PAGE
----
The Pope Urges Catholics to Tweet their Faith

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On Thursday, Pope Benedict XVI urged Catholics to use social networks like Twitter and Facebook in the 2013 World Communications Day Message. The Pope says that social networking sites are not a virtual world that Catholics should ignore, but instead a real world they should engage in if they want to spread their faith to the next generation. 

In the Pope’s message, he focused on social communications stressing the potential of social media for the Catholic Church as it struggles to keep followers and attract new ones amid competition from other churches and scandals that have driven followers away. 

In fact, the Holy See has become an avid user of social media since it launched its new evangelization of the developed world, where congregations have fallen in the wake of growing secularization and damage to the Church's reputation from sex abuse scandals.

Currently, the Pope, who still writes longhand, reaches around 2.5 million followers through eight Twitter accounts in nine different languages, with nearly 11,000 of them following his Latin tweets alone. 

Image via Headlinepong.com

"Unless the Good News is made known also in the digital world, it may be absent in the experience of many people. Social networks are the result of human interaction, but for their part they also reshape the dynamics of communication which builds relationships: a considered understanding of this environment is therefore the prerequisite for a significant presence there,” he said in a letter on the Vatican's website.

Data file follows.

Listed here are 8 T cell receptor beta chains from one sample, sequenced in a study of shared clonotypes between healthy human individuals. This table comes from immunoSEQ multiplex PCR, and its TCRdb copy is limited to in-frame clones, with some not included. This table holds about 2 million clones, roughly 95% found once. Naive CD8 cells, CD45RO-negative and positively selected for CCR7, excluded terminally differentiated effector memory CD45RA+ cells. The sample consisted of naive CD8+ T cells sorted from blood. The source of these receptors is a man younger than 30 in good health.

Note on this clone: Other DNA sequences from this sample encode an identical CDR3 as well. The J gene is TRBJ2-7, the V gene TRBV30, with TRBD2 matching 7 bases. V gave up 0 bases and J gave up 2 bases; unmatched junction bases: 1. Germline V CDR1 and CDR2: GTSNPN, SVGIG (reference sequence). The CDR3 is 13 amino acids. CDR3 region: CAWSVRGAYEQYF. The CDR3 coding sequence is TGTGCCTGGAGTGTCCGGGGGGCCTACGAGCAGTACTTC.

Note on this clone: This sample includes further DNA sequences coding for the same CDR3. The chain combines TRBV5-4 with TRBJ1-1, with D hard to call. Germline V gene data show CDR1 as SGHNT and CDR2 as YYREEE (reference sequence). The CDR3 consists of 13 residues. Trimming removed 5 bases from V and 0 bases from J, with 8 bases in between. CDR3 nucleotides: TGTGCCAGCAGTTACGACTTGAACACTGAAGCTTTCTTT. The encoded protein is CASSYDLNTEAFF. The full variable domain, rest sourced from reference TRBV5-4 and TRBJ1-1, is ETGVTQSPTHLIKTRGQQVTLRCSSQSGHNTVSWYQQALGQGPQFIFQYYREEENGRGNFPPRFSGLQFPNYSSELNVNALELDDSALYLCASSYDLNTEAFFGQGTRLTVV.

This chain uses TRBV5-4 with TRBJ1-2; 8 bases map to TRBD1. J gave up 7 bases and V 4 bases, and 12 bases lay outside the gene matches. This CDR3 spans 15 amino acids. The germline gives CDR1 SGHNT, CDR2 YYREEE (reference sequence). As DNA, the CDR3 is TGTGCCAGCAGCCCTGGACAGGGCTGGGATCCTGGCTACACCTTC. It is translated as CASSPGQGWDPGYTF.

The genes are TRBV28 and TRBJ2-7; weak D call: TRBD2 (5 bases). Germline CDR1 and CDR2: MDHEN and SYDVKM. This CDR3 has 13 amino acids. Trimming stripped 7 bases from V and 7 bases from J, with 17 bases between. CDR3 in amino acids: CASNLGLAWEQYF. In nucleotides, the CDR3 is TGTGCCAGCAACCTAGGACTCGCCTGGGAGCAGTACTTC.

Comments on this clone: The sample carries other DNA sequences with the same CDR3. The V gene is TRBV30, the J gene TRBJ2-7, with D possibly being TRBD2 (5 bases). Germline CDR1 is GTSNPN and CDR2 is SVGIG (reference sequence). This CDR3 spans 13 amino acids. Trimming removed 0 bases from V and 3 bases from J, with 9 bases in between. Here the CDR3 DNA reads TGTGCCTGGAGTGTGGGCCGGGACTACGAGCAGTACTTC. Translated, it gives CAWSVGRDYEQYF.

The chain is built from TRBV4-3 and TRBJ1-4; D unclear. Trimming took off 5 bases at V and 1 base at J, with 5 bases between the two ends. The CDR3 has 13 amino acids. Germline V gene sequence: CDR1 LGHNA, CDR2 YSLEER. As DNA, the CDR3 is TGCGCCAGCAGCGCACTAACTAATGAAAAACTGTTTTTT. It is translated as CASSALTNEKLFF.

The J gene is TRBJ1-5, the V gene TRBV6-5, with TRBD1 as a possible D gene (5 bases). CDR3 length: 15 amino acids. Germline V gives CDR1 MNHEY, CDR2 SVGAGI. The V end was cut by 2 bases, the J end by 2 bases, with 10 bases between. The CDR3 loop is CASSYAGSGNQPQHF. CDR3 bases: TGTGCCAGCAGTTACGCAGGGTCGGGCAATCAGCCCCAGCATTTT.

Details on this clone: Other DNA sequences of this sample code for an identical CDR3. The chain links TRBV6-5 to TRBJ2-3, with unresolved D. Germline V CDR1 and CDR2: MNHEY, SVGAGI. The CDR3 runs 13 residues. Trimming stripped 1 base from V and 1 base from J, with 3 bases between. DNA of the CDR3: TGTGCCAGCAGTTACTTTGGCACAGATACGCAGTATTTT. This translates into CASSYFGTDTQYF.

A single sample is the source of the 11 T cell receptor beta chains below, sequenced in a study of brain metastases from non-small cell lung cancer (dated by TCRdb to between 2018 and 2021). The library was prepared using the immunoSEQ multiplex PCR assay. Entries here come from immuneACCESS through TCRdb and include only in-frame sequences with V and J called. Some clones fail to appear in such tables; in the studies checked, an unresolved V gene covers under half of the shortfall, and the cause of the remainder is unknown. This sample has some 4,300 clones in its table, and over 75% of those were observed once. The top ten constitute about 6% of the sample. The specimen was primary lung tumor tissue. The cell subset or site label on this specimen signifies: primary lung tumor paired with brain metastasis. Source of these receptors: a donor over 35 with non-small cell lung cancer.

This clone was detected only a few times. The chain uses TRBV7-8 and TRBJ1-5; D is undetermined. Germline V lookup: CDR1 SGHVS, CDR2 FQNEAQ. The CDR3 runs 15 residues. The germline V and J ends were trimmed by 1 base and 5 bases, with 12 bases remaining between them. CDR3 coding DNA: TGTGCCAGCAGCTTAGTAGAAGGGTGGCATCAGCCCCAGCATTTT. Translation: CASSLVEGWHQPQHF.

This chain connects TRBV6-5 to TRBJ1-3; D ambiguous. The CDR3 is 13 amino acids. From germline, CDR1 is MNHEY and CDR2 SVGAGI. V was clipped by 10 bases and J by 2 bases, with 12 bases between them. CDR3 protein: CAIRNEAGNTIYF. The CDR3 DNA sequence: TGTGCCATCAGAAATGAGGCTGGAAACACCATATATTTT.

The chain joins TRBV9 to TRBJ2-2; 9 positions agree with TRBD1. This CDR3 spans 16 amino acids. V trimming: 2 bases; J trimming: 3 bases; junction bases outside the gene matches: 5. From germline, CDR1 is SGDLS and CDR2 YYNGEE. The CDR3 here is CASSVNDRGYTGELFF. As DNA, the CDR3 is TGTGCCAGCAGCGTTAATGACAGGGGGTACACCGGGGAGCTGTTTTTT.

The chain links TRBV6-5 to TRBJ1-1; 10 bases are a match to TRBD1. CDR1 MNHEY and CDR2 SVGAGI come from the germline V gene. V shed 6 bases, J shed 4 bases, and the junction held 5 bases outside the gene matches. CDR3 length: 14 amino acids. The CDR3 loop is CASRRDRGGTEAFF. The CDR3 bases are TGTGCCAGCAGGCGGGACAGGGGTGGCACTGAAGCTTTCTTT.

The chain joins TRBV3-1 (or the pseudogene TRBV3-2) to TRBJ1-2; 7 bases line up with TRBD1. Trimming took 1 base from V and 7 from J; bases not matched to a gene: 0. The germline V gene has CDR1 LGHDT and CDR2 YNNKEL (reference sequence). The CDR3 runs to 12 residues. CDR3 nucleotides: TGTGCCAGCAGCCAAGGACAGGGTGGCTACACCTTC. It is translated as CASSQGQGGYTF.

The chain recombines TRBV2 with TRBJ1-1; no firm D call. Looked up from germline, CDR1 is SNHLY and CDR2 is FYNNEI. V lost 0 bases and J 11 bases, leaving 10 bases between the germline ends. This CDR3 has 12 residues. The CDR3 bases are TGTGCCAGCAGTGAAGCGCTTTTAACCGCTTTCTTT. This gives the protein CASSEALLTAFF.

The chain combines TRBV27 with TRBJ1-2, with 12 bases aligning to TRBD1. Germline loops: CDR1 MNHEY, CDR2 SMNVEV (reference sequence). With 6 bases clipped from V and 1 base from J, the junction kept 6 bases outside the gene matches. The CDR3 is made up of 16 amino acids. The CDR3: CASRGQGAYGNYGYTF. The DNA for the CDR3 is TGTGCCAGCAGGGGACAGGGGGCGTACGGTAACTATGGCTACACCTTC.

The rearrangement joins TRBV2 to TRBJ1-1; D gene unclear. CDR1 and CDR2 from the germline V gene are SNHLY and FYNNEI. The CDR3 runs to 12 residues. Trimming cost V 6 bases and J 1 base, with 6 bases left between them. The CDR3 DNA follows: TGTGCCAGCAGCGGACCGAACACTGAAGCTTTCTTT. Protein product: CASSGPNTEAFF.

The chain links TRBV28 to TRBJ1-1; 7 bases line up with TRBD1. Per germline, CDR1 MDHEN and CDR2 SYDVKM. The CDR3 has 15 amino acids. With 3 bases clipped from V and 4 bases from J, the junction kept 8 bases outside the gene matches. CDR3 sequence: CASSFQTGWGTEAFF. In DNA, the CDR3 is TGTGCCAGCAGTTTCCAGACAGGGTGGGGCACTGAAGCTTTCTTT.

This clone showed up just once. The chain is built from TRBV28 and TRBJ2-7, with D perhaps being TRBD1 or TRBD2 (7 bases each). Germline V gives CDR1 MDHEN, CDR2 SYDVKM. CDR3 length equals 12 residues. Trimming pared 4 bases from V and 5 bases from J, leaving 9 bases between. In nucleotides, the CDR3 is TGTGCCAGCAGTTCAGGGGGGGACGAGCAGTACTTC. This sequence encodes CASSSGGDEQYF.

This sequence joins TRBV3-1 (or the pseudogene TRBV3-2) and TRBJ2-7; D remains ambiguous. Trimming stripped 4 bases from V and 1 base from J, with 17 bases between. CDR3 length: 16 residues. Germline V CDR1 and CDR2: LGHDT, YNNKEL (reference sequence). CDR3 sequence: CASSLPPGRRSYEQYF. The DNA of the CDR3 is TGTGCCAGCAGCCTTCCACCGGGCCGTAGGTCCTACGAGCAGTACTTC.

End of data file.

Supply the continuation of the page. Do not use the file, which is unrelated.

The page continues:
According to Archbishop Claudio Maria Celli, head of the Vatican's communications office, there is a 2012 study commissioned by U.S. bishops that found that 53 percent of Americans were unaware of any significant online presence of the Church. 

In addition, to benefits related to faith, the Pope praised connections made online which he said could blossom into true friendships. “Online life was not a purely virtual world, but increasingly becoming part of the very fabric of society," he said. “Social networks were also a practical tool that Catholics could use to organize prayer events.”

The Pope’s speech coincided with the launch of “The Pope App”, a downloadable program that streams live footage of the pontiff's speaking events and Vatican news onto smartphones. The new app will allow people to follow live broadcasts of events like the Sunday Angelus, Wednesday general audience and others, as well as access images and media from any mobile device.

Additionally, this new app will alert users when an event is about to begin and the mobile device will receive the live feed from the Vatican Television Center with views from the Vatican’s webcams.  




Edited by Brooke Neuman
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